Take a look at this and think of how you could tell a more compelling story. Please take a moment to leave your thoughts and comments – I’ve love to hear what you think.
Next time, I’ll share an ad that I think does a great job of telling the story me benefit terms, so stay tuned…
A few weeks ago I outed myself for not being as good about developing my own WIIFMs as a good guerrilla should be. That has also made me much more vigilant as I look around at other companies who are busy promoting themselves – sometimes not very effectively.
Now, I won’t mention any names here, but I think you’ll all see someone you know (and hopefully not yourself). I took time to go through my local newspaper this week and read some of the ads. There were so many examples of the Good, the Bad and the Ugly that I almost don’t know where to start!
Here’s one example…
A local retail clothing outlet used all of their ad inches to tell me that they have “Name Brand & Designer Clothing” at 40%-60% off retail, that they were having a sidewalk sale, plus address, phone and hours of business. Very factual. Nothing there that would spur me to action, though; and nothing that creates any sort of personal connection.
How about if that same retailer had headlined their add with something like “Looking for Designer and Name Brand Clothing at Recession Proof prices?” Or, how about “Look like a fashion icon for a fraction of the cost!” Then, how about if they went on to tell me how they are open to 8 PM every night for my convenience? And, what if they told me that I could get all my shopping for me and my kids done with one-stop? (By the way, I don’t have kids, but just suppose…)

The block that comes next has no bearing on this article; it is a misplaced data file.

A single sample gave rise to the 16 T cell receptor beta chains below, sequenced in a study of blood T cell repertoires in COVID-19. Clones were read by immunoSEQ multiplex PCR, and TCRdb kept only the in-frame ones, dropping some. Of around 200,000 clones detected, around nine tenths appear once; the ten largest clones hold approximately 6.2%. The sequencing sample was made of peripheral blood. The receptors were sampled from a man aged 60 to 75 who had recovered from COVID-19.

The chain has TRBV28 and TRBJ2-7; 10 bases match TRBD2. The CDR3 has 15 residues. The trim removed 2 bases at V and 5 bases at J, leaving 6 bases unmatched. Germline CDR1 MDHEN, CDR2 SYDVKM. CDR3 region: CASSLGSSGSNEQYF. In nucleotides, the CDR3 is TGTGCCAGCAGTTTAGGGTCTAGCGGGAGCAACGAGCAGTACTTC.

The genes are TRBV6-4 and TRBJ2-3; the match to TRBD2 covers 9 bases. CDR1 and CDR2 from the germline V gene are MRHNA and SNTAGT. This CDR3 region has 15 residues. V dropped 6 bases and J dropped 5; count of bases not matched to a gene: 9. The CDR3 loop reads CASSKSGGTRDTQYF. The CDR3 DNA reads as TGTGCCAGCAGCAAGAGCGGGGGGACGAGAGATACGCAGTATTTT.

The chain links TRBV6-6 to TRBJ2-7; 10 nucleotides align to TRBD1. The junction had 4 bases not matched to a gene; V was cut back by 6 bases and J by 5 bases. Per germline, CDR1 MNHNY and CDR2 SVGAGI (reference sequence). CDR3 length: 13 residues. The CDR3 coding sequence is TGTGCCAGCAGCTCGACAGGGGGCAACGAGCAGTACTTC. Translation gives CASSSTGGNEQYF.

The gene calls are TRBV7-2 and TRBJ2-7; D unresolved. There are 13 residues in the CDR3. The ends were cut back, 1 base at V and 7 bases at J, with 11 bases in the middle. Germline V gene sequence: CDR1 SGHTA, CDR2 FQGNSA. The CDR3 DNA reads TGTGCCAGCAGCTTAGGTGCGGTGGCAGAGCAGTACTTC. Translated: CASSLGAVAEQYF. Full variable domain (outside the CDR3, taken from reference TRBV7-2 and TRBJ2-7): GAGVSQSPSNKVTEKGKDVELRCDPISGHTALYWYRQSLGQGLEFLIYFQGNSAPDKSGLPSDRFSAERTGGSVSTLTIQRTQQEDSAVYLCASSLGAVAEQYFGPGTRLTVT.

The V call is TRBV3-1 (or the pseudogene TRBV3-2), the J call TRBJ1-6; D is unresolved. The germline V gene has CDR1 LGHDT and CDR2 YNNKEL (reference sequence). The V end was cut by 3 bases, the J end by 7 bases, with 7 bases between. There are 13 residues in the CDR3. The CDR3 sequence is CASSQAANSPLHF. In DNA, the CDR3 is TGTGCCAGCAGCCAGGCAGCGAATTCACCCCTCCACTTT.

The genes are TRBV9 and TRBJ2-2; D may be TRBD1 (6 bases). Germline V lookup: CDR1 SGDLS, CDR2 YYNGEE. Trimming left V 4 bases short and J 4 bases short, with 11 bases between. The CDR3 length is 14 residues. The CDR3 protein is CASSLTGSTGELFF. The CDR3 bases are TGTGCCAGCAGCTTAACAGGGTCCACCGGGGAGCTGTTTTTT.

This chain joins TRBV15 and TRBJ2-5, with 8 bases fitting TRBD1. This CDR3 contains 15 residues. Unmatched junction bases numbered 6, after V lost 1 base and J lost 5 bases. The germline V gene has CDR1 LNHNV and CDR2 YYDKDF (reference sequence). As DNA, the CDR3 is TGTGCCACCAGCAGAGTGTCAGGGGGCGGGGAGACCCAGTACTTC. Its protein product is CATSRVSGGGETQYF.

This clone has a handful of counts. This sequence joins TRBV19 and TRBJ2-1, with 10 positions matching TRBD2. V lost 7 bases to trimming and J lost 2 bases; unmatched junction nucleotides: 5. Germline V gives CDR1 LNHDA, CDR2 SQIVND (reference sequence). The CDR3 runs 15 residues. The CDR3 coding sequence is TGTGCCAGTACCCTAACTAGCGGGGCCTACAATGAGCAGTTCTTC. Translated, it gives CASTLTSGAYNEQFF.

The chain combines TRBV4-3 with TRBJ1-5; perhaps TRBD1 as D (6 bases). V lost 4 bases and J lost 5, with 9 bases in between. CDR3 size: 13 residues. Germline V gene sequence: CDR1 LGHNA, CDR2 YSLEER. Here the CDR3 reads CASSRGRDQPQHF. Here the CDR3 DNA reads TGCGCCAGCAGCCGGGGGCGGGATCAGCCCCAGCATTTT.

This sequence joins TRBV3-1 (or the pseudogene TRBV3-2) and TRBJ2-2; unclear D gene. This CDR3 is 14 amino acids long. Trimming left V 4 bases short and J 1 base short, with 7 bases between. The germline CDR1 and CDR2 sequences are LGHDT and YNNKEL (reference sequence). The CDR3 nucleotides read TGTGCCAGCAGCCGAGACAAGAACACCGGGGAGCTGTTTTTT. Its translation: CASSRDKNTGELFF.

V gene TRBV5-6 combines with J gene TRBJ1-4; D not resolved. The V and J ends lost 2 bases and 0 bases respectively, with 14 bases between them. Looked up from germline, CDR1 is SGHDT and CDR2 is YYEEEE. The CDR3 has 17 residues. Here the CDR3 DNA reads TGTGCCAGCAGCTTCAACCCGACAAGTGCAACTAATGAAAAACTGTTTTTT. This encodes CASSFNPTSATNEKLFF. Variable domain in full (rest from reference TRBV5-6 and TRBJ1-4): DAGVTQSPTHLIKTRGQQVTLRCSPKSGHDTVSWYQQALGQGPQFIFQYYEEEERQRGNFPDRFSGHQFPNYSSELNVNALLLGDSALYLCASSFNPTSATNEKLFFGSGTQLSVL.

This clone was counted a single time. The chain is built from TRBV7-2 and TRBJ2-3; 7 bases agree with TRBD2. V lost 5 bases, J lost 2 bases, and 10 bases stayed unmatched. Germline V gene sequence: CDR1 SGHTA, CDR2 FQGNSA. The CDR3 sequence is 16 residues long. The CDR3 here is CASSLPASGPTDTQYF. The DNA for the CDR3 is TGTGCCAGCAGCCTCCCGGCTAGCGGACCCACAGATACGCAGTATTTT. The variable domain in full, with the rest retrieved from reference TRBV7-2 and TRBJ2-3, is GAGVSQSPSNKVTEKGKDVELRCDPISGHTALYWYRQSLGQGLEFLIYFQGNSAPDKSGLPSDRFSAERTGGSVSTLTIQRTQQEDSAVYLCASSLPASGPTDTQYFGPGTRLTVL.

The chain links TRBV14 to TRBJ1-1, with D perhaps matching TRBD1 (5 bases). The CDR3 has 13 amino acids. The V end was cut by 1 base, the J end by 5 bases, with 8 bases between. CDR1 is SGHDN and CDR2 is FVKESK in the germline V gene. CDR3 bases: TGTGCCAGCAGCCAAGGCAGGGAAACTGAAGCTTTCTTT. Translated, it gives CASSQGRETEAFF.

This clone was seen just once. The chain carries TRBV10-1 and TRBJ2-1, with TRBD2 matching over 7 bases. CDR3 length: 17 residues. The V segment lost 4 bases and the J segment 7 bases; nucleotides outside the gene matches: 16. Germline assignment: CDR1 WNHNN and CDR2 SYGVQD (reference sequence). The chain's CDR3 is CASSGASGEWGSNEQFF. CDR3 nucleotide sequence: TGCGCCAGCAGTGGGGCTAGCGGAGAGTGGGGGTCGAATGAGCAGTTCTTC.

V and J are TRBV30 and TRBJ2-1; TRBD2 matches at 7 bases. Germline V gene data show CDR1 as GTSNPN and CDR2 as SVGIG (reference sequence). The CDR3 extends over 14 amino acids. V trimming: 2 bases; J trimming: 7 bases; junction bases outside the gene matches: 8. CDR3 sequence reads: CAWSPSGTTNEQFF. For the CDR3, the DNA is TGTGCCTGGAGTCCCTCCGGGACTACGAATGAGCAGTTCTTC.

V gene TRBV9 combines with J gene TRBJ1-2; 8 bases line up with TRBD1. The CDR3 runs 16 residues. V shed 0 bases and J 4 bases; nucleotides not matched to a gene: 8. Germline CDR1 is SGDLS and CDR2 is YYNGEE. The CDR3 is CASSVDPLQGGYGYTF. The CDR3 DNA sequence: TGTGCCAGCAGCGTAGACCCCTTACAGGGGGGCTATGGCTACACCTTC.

My point here is that we must all focus on what is in it for our target audience. A mere recitation of “features” isn’t going to be enough to motivate buyers to take action. Over the next few weeks, I’ll be reviewing some other ads. In the meantime, what do YOU think this store could have done better?
It’s funny how the universe works sometimes. A few days ago I answered a question on Linked-in suggesting that the poster might try using some cause marketing activities to promote his organization. Then, out of nowhere, in yesterday’s mail I got a flyer from the local American Red Cross announcing a book signing fundraiser.
My good friend, author and communications expert Richard Zeoli partnered with the local chapter of a well-known not-for-profit organization for the betterment of both. Richard will be selling his book “Seven Principles of Public Speaking” for $15, $10 of which will be donated directly to the local American Red Cross chapter. This is classic cause marketing.
This is to organizations partnering with each other so that each benefits in some measurable way from the arrangement. In this case Richard is promoting his book, and raising awareness levels of his credibility both as a speaker and author. At the same time, he is also aligning himself with a well-known and well thought of organization in the local community. The American Red Cross is raising donations as well as awareness. People attending the event walk away with an excellent book and the heartfelt satisfaction of knowing they contributed to a worthy cause. Everyone wins.
This is such a great example of cause marketing that I wanted to share it with all of you and challenge you to think of ways that you can use cause marketing in your business.